It not technically possible to exempt key institutions from load shedding, Eskom maintains, after it approached the courts for leave to appeal against the landmark judgment which had ordered sufficient supply or generation of electricity to key public institutions in the healthcare, education and safety sectors.
At the start of 2023, fed-up civil society organisations, unions and opposition parties initiated legal proceedings seeking to put an end to load shedding, and “hold the government accountable for its failure to provide electricity to the nation”.
Late last year, Judge Norman Davis ultimately found that the government's failure to protect Eskom from criminal activity and state capture, which manifested in the energy crisis and in load shedding, constituted breaches to protect and promote the Bill of Rights.
He ordered Electricity Minister Kgosientsho Ramokgopa to take all reasonable steps by no later than January 31, 2024, whether in conjunction with Eskom and other organs of state or not, to “ensure that there shall be sufficient supply or generation of electricity to prevent any interruption of supply as a result of load shedding” to all “public health establishments”, “public schools” and the “South African Police Service and police stations”.
However, the power utility has now set its sight on applying for leave to appeal to the Supreme Court of Appeal (SCA), arguing that the high court granted exemption relief when it was not sought by any party before it and in circumstances where it lacked jurisdiction to grant the exemption relief.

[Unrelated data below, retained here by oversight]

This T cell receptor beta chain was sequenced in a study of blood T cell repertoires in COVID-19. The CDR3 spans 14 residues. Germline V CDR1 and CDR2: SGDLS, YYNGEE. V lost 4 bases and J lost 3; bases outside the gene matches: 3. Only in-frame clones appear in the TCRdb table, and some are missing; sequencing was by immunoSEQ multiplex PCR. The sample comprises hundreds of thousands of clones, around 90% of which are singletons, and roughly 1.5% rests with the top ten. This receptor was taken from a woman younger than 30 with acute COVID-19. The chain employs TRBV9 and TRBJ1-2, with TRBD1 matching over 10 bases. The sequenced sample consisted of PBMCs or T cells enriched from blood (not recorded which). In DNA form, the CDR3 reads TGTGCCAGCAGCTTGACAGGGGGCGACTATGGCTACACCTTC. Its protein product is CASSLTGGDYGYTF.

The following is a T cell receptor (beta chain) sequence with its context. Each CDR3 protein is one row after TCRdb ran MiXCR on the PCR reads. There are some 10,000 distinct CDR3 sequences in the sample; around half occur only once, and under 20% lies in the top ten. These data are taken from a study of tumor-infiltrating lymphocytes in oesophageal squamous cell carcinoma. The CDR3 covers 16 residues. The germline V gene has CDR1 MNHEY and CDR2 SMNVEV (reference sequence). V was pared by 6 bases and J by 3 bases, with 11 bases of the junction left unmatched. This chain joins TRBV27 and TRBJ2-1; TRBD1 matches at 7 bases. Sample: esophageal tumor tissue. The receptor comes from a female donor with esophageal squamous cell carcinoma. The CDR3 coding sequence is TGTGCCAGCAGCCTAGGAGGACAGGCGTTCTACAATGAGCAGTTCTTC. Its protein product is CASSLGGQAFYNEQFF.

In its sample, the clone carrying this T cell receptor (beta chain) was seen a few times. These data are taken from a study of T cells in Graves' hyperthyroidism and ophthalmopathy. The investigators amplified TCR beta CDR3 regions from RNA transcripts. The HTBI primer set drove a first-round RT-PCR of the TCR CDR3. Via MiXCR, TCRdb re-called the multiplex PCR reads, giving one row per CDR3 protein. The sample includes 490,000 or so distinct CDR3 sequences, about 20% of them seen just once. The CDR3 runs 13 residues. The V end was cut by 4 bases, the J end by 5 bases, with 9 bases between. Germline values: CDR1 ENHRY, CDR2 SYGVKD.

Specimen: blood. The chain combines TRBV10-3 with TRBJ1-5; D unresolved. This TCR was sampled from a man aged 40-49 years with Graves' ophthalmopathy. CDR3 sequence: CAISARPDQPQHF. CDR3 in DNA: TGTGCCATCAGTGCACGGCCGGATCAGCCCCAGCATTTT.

It thus constituted an order that lacked jurisdiction and went far beyond the pleadings and argument.
It charges that the order “sets a significant precedent regarding duties upon organs of state in relation to the provision of electricity in the context of load shedding, and the ability of a court to interfere with those roles and grant extensive relief that impinges upon the separation of powers”.
In response to questions around why the power utility had decided to challenge the court ruling, Eskom said: "The court order is vague and it does not take into consideration the electricity regulatory framework relating to load shedding.
Technically, it is not possible to exempt these entities due to the embeddedness of the network. As a result, it will be difficult to implement.”
ActionSA, one of the applicants in the matter, had criticised both Eskom and President Cyril Ramaphosa, saying that “instead of addressing the concerns raised by the court order, the president, the minister and Eskom have rather decided to spend taxpayers’ money to appeal against the ruling”.
Approached for comment on Wednesday, spokesperson for Ramaphosa, Vincent Magwenya said: “Appealing court judgments is part of our jurisprudence.
There's nothing out of the ordinary in doing so.”